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Jack Knox: Amid tales of dysfunction, don't forget need

When encountering some bedraggled figure on the sidewalk, what do you feel? Sympathy? Fear? Resentment? Does your heart hurt or your lip curl?
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Tents and belongings on the sidewalk of the 900-block of Pandora Avenue in Victoria. DARREN STONE, TIMES COLONIST

More tales of downtown ­dysfunction this week.

The latest: Somebody threw hot coffee on a couple of people in separate, random attacks on Douglas Street.

Are you appalled? Yes. ­Surprised? No. Fed up? You bet. Nobody said the attacker was someone from what we broadly call the street community, but that’s the assumption we make these days.

So now, when encountering some bedraggled figure on the sidewalk, what do you feel? ­Sympathy? Fear? Resentment? Do you see an individual, or just the human representation of a worsening wave of entrenched, incorrigible anti-social ­behaviour? Does your heart hurt or your lip curl?

Non-street people tend to dump all street people in the same basket. The homeless, the addicted, the mentally ill, the girl nesting in a doorway with a pile of damp blankets and a dog, the guy who stole your bike, the guy who had his sleeping bag stolen, the sidewalk ranter flailing at demons as shoppers slalom past as though he were just another obstacle on the ski hill, the lonely old woman in the wheelchair, the couple squirrelled away in a tent in the bushes, trying to remain invisible — they all get lumped together.

And because they all get viewed through the same lens, they all share the blame and indignation when street problems and stranger attacks worsen, as they have in the past couple of years.

That’s particularly true when government is perceived as being more interested in the rights of the violent than in those of the victims. Much has been made of the so-called catch-and-release practices flowing from federal bail changes and the way they have been interpreted in B.C., with those accused of disturbing crimes being spat back onto the streets before the cops have even finished their paperwork. We can’t arrest our way out of what is largely a mental-health and addictions crisis, officialdom keeps saying; perhaps not, comes the reply, but neither can we allow the status quo.

Note that one of David Eby’s first acts as premier this week was to announce — in what looked like a bit of a political Saul-on-the-road-to-Damascus conversion — public-safety measures that include a shift in bail policy and a crackdown on violent, repeat offenders.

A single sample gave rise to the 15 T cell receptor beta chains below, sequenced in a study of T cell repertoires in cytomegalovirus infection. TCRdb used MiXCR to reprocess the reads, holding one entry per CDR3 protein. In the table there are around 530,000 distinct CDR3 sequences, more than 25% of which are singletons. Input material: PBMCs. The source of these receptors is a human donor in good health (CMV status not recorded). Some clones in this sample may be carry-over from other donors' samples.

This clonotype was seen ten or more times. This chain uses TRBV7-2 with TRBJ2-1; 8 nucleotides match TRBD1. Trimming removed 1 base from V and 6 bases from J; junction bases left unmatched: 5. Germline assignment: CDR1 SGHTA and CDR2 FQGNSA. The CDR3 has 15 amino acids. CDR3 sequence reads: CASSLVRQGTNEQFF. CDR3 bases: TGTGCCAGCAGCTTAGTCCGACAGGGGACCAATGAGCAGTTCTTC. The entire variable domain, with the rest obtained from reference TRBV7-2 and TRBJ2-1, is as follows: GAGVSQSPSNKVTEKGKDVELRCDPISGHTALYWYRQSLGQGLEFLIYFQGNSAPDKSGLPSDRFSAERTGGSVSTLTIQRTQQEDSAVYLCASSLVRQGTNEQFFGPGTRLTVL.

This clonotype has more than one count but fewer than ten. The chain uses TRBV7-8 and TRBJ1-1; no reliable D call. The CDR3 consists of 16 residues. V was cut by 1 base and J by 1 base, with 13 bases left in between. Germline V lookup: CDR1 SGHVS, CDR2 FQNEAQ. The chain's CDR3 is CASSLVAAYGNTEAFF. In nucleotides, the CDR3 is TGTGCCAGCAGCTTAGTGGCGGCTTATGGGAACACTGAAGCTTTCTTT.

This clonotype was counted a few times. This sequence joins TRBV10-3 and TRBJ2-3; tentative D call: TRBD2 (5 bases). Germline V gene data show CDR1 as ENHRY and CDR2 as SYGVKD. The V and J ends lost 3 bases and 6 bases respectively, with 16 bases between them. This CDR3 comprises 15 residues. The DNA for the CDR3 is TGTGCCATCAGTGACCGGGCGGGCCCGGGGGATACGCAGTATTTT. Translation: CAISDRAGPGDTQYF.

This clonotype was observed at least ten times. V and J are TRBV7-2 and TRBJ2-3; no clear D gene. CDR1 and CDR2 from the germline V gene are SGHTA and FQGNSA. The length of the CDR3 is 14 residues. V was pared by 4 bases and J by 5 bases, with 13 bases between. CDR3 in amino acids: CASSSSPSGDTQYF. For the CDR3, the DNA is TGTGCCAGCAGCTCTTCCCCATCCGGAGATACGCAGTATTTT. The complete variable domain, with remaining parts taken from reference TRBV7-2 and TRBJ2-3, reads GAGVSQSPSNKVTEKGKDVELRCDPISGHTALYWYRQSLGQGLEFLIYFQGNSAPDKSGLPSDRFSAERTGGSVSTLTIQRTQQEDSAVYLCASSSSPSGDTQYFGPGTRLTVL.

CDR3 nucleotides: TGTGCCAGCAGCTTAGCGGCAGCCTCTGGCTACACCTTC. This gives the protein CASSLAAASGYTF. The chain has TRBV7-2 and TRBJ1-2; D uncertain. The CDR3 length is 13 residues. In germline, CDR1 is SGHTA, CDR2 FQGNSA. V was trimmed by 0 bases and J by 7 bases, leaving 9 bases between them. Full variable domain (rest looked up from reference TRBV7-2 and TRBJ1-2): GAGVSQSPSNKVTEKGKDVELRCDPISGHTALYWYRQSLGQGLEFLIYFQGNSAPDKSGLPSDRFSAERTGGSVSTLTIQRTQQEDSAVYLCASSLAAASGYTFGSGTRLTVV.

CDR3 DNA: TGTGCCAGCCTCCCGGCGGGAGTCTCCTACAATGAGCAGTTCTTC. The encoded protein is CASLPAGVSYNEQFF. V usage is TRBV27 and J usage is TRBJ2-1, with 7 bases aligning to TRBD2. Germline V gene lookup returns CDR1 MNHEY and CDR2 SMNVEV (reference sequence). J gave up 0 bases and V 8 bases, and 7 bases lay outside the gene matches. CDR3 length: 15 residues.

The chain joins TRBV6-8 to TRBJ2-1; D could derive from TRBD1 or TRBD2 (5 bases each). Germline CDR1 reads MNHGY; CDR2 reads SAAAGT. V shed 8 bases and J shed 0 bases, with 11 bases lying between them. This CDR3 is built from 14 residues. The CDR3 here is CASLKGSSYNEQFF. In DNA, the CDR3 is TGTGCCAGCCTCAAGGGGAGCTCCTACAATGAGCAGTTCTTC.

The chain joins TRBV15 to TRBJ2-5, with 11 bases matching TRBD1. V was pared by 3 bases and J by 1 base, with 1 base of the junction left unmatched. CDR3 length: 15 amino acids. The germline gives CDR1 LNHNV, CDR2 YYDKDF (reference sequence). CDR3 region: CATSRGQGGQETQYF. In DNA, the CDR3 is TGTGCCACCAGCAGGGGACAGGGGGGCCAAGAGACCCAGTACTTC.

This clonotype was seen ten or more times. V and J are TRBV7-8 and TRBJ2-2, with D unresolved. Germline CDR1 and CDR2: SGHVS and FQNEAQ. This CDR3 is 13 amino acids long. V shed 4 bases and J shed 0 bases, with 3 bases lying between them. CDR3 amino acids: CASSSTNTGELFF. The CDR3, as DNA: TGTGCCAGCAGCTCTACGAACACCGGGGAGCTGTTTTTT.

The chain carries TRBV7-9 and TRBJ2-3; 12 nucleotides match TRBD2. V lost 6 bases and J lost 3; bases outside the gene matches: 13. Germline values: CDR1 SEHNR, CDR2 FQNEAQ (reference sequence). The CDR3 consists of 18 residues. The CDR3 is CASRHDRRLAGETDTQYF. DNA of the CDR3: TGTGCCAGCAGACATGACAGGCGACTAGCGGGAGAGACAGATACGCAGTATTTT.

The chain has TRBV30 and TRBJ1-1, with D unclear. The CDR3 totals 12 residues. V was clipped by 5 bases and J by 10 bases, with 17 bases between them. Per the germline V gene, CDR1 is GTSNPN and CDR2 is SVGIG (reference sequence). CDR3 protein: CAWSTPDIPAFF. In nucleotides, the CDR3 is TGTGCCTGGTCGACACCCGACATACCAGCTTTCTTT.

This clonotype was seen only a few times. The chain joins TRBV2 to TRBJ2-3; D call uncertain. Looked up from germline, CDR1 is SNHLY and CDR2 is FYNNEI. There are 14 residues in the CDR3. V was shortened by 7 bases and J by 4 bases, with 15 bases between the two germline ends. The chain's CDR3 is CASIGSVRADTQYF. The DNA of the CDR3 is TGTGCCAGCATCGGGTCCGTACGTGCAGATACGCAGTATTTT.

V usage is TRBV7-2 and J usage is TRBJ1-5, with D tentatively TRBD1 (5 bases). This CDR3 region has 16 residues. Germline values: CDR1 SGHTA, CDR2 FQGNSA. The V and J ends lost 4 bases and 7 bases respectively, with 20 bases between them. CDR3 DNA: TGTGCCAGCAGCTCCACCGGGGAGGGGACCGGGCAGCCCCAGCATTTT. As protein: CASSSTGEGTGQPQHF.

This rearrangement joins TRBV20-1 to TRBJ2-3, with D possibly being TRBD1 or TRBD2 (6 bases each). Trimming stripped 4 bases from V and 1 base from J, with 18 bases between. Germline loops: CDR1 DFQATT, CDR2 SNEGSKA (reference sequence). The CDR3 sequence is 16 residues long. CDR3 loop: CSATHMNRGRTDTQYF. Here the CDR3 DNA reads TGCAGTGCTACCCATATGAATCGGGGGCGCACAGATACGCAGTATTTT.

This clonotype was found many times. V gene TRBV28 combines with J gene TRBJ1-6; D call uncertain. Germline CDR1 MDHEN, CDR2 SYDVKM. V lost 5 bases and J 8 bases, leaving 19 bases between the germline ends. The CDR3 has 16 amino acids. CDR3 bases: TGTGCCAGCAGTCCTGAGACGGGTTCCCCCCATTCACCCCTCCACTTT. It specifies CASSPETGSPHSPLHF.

“Being compassionate, concerned and taking action on mental-health and addiction issues does not mean that we have to accept repeated criminal behaviour or violence,” he said.

OK, but what about everybody else? The violent offenders are like the angriest voices on Twitter, the minority whose extremist ways suck up all the oxygen. Others are unthreatening and therefore draw less attention, but that doesn’t mean they don’t exist. That’s the perspective it’s easy to lose.

One of the things about being involved with the Times Colonist Christmas Fund is that it dispels preconceptions of what needs looks like. In real life, the faces of the marginalized rarely match our expectations. Many of us — OK, I — tend to envision either a Tiny Tim pauper who will accept our seasonal largesse with suitable gratitude, or an objectionable character whom it is easy to write off as a lost and undeserving cause.

I know I am not alone in building these stereotypes. In 2016, all of Victoria’s Christmas charities had trouble soliciting donations following the drawn-out saga of the tent city on the lawn of the Victoria courthouse, when the least sympathetic face of poverty became the dominant one. An inaccurate reflection of the big picture, but dominant.

It’s what happens when we focus on the effect on ourselves, not the needs of others. “The city is going to hell,” we say, forgetting that many of those we’re glaring at are already there.

jknox@timescolonist.com

How can you give to the Times Colonist Christmas Fund?

• Donate online. Go to ­timescolonist.com/donate, which will take you to our Canada Helps page. It is open 24 hours a day and provides an immediate tax receipt.

• Donate by mail. Send a cheque to the Times Colonist ­Christmas Fund, 201-655 Tyee Road, ­Victoria, B.C. V9A 6X5.

• Donate by phone. Use your credit card by phoning ­250-995-4438 from 9 a.m. to 1 p.m. Monday through Friday.

>>> To comment on this article, write a letter to the editor: letters@timescolonist.com

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